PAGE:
At the design development stage, after the program and schematic design have been completed by the architect, and preliminary plans are starting to be prepared it is time to consider the major systems to be used in the facility. Will the building be air-conditioned? What type of heating system will be used? Will the exterior of the building be brick, concrete block, or another material? During this stage of development, cost estimates are necessary to determine not only the overall building cost, but the cost for major building systems. The Assemblies (or Systems) estimating method is often used at this stage to evaluate the relative costs of major systems and their impact on the project budget.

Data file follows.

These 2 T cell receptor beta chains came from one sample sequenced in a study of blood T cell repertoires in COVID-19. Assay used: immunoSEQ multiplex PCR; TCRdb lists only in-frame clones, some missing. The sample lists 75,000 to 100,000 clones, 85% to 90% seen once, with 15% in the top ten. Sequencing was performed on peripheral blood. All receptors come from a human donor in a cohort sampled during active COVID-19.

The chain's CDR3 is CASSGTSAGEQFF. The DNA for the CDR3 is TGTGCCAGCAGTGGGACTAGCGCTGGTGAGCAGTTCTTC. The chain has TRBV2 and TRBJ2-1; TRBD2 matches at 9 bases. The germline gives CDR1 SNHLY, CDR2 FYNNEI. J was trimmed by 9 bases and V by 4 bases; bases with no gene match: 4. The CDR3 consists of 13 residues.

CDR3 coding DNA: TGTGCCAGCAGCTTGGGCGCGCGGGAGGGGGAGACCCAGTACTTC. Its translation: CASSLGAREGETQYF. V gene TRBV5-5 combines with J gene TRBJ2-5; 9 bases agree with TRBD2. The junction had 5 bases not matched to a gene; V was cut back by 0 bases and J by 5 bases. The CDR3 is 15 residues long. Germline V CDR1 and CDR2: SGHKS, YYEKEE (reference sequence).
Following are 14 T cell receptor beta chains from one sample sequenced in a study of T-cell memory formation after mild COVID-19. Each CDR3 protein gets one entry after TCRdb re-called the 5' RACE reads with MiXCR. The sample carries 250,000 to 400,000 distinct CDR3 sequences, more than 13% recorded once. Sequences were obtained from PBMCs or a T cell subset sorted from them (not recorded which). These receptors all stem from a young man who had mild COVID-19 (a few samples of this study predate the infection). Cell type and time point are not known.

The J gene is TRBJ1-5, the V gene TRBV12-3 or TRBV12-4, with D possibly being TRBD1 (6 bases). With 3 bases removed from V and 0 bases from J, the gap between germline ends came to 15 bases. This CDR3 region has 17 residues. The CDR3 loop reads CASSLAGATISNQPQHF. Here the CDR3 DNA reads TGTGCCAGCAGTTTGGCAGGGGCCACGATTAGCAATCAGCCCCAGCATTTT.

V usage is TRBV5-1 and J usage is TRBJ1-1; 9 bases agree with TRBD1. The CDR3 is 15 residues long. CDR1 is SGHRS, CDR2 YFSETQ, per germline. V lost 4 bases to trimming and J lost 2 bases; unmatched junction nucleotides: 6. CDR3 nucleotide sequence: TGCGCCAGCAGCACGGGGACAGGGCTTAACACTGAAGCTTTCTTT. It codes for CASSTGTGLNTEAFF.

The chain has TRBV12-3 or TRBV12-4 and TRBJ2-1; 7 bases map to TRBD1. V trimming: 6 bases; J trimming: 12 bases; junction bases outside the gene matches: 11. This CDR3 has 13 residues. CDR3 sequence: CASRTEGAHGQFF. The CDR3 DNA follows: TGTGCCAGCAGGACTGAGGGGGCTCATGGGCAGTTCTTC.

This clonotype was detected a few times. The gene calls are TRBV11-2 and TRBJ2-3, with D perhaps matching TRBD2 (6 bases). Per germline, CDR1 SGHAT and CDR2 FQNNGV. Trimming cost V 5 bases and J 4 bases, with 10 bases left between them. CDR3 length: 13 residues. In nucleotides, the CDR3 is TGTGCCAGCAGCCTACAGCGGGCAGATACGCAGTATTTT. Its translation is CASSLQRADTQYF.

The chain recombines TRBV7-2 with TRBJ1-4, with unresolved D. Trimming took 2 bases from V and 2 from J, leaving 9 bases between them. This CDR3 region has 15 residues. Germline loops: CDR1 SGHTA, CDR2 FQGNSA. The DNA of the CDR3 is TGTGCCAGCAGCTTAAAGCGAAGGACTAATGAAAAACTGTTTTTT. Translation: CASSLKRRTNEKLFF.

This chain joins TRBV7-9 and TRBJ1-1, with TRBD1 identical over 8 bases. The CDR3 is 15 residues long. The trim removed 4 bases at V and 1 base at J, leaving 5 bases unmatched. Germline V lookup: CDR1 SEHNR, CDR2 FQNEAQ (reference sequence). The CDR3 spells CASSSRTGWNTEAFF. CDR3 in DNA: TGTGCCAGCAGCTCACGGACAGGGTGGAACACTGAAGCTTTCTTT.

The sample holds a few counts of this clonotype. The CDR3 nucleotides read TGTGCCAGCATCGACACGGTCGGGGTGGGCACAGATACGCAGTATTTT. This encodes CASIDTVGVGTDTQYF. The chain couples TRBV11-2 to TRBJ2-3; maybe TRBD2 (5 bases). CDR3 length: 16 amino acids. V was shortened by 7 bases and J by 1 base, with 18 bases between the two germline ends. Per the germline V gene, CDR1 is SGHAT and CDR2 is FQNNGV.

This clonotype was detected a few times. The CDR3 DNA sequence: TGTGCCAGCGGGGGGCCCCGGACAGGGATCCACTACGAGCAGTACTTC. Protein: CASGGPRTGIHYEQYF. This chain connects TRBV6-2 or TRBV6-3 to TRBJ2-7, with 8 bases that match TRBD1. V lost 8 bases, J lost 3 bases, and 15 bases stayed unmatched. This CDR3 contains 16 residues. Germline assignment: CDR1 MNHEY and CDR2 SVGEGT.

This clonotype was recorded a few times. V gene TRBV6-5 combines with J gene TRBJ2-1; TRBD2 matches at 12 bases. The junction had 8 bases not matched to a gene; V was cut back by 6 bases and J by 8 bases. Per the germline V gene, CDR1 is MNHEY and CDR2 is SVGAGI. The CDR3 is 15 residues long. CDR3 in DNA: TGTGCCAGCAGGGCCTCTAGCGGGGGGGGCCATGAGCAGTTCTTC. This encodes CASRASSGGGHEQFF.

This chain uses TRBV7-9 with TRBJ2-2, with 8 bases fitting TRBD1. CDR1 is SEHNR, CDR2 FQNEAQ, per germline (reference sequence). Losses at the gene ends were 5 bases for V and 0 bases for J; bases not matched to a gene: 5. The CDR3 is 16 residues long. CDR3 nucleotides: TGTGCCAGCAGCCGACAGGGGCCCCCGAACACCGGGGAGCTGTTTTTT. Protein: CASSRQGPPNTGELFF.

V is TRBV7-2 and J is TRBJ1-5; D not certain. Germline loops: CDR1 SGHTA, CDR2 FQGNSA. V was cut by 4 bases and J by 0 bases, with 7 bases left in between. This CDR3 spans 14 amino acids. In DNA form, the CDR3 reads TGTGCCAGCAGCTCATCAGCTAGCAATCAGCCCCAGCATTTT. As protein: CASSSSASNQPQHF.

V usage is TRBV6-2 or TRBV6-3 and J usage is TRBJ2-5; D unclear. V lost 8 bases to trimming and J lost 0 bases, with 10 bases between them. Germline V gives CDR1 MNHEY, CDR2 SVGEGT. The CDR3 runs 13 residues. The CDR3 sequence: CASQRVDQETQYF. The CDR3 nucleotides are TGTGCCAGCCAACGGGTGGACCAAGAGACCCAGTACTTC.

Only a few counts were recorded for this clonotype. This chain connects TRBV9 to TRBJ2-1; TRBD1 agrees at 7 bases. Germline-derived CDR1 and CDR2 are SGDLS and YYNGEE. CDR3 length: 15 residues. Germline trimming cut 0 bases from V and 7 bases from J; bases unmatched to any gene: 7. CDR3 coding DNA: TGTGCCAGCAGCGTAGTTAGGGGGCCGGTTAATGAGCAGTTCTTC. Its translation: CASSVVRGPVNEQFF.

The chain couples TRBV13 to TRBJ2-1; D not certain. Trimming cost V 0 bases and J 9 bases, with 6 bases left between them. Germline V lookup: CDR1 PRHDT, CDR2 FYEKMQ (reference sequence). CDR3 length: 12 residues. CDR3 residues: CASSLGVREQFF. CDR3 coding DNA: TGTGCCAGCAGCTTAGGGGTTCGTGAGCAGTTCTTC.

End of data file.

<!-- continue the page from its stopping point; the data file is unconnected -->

The Unit Price estimate is the most detailed and accurate of the estimating methods, and should be used when the plans and specifications are more than 65% complete. It is not uncommon to have two or three versions of an estimate prepared as the level of plans and specifications progresses to completion. For example, estimates may be prepared at the 75%, 90%, and 100% levels of completion.
Unit price estimating is also useful for estimating renovation work, because there is such a variation of existing conditions and scope of work from project to project. For preliminary estimates, sizeable allowances and contingencies are advised, because of the many unknowns, such as unforeseen existing conditions that will affect the renovation cost. Occupant unit, square foot, or assemblies estimating methods can be used to derive preliminary renovation costs for spaces like kitchen and administrative areas, but this approach requires access to a large database of similar projects.